Sumo is a form of wrestling which goes back to the earliest historical records in Japanese history. In modern times, sumo has become a professional sport and is extremely popular, arenas for sumo are plentiful throughout Japan. Since it is native to Japan, it can perhaps better be described as the national sport rather than baseball, the only competitor for the title. Sumo combines some of the most public forms of Shinto ritual with the stupendous sight of wrestlers weighing up to 265 kilograms (around 580 pounds) apiece slamming into each other. At first glance, foreigners are frequently repulsed, but continued exposure converts many into fanatics.
The rules of sumo are majestically simple: one of the two wrestlers loses when he is forced out of the wrestling ring which measures about 15 feet in diameter or if anything other than his feet touch the playing surface. There are 70 ways of beating an opponent listed by the Sumo Association, including such common ones as uwatenage (overarm throw) and shitatenage (underarm throw), but few methods of attack are banned. Wrestlers may trip or slap with an open hand, but eye-gouging, hair-pulling, and hitting with a closed fist are not permitted and will result in forfeiting the bout. The wrestling ring is a raised clay platform with bales of straw half buried in the clay to outline the circular ring. Wrestlers wear only a thick belt which can be grasped by the opponent and used to lever the wearer out of the ring.
Sumo is a very hierarchical sport. The upper division wrestlers fight fifteen bouts in each of the six tournaments in a year. The lower divisions fight seven matches. Promotions result from winning records and demotions from the opposite. Each win beyond a barely winning record of 8 wins and 7 losses (or 4-3 for lower ranking wrestlers) propels a wrestler up the rankings more quickly. At the top of the ranks are the Grand Champions (Yokozuna) and there may be one to four or more of them depending on the ability of the current wrestlers. These wrestlers are usually expected to attain records of 13-2 or better, but they are never demoted. If they continually have poor records, they are expected to retire to maintain the reputation of the sport as well as their own fame. Below the Grand Champions come Junior Champions (Ozeki), Champions (Sekiwake), and Champions Second Class (Komusubi). Then come 26 wrestlers of Senior Wrestler (Maegashira) rank, arranged in order from one down to thirteen: fine rankings are made by dividing all wrestlers into East and West stables so that there is an East Number One Maegashira paired with a West Number One Maegashira and so on. These wrestlers make up the top division, the Makunouchi or Makuuchi. Below this group of about 36 wrestlers, are other divisions totaling somewhere around seven hundred wrestlers. Only wrestlers in the top two divisions (Makuuchi and Juryo) are paid a monthly salary, so the income of a wrestler is not assured until a consistent winning record propels him up the ranks.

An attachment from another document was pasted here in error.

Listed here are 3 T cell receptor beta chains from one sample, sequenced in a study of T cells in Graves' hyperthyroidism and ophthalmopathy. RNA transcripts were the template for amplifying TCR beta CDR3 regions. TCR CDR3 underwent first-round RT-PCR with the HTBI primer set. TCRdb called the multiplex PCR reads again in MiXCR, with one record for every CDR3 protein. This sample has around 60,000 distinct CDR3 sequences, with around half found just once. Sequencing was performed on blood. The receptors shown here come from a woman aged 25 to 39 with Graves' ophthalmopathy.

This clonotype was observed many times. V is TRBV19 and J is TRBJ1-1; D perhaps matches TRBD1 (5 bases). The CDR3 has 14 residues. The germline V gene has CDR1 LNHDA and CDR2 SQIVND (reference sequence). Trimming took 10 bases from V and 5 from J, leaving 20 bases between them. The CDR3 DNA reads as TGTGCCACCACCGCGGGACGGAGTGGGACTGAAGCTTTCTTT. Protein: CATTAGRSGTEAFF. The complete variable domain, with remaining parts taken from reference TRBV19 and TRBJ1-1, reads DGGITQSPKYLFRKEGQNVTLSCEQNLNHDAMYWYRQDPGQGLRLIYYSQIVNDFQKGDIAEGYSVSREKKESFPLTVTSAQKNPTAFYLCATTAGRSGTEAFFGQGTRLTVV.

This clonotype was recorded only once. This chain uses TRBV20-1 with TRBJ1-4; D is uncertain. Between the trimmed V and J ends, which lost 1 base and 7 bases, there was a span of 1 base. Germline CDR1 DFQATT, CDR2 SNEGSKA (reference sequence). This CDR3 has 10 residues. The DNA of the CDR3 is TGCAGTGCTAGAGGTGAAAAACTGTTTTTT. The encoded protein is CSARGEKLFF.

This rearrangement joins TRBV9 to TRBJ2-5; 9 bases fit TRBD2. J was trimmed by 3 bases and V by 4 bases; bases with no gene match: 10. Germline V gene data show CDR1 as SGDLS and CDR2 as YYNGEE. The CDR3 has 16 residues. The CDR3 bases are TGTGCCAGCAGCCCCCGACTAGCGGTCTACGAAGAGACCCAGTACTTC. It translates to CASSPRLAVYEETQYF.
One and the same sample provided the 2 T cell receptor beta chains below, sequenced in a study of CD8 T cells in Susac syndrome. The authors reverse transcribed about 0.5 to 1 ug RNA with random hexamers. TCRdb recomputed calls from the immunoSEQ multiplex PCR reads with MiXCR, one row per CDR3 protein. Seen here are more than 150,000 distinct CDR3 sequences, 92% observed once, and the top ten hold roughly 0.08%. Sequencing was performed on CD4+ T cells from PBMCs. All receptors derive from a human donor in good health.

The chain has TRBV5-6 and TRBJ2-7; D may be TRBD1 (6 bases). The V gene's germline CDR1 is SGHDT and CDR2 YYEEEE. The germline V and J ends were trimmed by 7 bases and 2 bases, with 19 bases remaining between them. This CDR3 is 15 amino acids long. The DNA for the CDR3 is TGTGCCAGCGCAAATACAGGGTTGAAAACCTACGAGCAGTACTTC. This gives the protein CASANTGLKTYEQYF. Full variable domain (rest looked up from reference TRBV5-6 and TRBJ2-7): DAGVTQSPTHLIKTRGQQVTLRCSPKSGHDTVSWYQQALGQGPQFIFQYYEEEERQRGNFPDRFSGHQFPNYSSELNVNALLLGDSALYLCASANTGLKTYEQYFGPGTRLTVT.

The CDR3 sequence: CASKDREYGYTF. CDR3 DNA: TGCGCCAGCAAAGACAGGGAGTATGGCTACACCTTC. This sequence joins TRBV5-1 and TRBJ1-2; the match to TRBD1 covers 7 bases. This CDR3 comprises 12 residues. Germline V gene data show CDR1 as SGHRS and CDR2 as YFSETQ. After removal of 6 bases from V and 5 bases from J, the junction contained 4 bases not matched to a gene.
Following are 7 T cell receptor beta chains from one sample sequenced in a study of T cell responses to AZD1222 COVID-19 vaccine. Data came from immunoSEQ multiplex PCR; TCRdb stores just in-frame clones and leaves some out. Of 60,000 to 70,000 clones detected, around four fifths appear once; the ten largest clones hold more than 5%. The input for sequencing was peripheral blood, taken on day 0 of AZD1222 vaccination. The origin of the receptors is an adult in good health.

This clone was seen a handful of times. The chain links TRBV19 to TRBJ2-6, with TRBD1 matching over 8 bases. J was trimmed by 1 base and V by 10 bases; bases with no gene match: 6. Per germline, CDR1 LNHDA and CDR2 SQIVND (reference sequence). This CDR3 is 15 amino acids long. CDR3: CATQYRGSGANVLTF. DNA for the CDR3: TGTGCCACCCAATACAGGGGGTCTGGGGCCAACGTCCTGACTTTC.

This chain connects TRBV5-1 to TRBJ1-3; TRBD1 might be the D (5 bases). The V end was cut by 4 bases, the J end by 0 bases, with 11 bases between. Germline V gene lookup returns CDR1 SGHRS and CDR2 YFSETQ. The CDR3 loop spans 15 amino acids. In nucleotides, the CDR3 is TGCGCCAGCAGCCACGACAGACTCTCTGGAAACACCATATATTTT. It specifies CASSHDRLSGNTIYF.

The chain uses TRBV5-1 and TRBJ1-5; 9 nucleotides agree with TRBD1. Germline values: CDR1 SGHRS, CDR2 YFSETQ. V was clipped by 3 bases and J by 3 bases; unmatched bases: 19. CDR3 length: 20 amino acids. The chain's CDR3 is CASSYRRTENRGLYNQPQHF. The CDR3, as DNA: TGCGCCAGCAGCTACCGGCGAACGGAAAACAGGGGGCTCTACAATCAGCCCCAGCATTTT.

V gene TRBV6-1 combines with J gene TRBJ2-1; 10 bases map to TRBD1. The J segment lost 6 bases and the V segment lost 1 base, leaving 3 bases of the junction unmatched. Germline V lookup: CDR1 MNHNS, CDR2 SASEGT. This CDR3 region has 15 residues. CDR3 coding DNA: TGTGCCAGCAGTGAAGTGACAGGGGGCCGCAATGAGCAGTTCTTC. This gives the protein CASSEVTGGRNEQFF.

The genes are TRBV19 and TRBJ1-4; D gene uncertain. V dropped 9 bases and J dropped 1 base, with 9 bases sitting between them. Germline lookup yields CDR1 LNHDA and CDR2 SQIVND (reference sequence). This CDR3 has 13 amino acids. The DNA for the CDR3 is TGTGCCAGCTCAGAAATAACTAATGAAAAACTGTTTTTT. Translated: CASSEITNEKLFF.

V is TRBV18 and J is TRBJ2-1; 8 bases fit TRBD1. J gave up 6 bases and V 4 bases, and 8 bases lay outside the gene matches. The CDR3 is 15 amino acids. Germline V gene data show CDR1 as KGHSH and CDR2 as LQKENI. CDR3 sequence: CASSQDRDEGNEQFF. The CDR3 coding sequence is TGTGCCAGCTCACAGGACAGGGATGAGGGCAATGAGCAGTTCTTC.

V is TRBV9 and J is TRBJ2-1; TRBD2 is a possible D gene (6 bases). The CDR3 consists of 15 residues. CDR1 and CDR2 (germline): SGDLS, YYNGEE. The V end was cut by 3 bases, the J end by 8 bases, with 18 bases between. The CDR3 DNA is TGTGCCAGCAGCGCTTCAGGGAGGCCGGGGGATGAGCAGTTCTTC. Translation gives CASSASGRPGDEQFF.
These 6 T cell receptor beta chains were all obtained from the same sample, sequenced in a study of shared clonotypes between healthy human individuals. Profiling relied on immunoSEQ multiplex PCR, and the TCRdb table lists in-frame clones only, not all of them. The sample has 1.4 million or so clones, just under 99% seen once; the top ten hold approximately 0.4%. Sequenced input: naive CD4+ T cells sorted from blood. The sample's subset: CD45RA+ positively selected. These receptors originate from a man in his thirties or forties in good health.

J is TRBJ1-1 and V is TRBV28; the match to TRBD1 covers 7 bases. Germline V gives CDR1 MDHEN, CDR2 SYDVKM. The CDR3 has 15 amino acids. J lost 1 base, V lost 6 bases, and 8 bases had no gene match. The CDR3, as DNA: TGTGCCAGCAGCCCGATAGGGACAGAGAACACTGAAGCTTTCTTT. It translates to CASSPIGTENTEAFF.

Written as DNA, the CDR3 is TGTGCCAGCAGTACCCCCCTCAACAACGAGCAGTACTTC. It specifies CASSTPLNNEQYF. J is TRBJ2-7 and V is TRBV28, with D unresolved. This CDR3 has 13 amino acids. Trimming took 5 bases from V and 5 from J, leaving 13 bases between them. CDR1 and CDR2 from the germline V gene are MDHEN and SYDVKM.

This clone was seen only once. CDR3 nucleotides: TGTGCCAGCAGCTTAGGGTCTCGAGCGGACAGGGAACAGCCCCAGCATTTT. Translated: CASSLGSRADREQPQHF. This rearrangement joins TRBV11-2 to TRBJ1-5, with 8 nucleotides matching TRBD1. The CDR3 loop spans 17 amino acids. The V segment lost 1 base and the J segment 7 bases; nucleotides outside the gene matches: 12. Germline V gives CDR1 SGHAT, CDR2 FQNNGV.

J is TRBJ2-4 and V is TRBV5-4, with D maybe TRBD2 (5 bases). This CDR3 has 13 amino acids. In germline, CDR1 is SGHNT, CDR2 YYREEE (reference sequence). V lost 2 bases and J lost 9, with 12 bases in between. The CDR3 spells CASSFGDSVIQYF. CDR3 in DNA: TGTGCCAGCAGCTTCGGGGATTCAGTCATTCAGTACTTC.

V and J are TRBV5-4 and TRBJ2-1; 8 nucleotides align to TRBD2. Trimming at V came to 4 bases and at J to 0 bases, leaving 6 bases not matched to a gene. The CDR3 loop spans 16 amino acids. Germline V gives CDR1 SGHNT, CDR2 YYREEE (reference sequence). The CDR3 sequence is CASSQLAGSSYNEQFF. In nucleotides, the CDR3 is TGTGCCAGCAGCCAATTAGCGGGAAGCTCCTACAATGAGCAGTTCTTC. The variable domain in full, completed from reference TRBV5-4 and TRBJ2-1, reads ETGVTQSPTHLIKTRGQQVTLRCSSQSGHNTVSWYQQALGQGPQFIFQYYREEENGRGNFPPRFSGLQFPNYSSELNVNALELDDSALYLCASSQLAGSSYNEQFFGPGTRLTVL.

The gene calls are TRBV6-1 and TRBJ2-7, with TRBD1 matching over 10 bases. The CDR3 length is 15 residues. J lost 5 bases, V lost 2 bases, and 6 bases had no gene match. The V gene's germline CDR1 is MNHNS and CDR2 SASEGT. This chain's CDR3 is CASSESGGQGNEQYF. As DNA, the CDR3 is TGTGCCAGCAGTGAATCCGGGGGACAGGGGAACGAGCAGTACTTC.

Potential wrestlers come to the world of sumo as young as 13 and their training includes compulsory school education. Many recruits are from rural areas where people are said to be better accustomed to the physical hardships which sumo demands. Training is rough and included beating with sticks to drive home the fine points of wrestling (this is quickly becoming a thing of the past). In recent years, the level of physical abuse has eased, which, together with the popularity of the sport, has attracted larger numbers of youngsters to try out. Those who are successful enter a stable of wrestlers which is owned and trained by a retired successful wrestler called an Oyakata; there are around 30 stables. Junior wrestlers not only have to train and attend school, they must do the dirty work of the stable, including attending to the whims of the senior wrestlers who are constantly requiring massages, snacks or drinks. The organization and values of this sport are fundamentally feudal (and are often criticized for bringing forward into the modern age patterns of behavior which are outdated and undemocratic).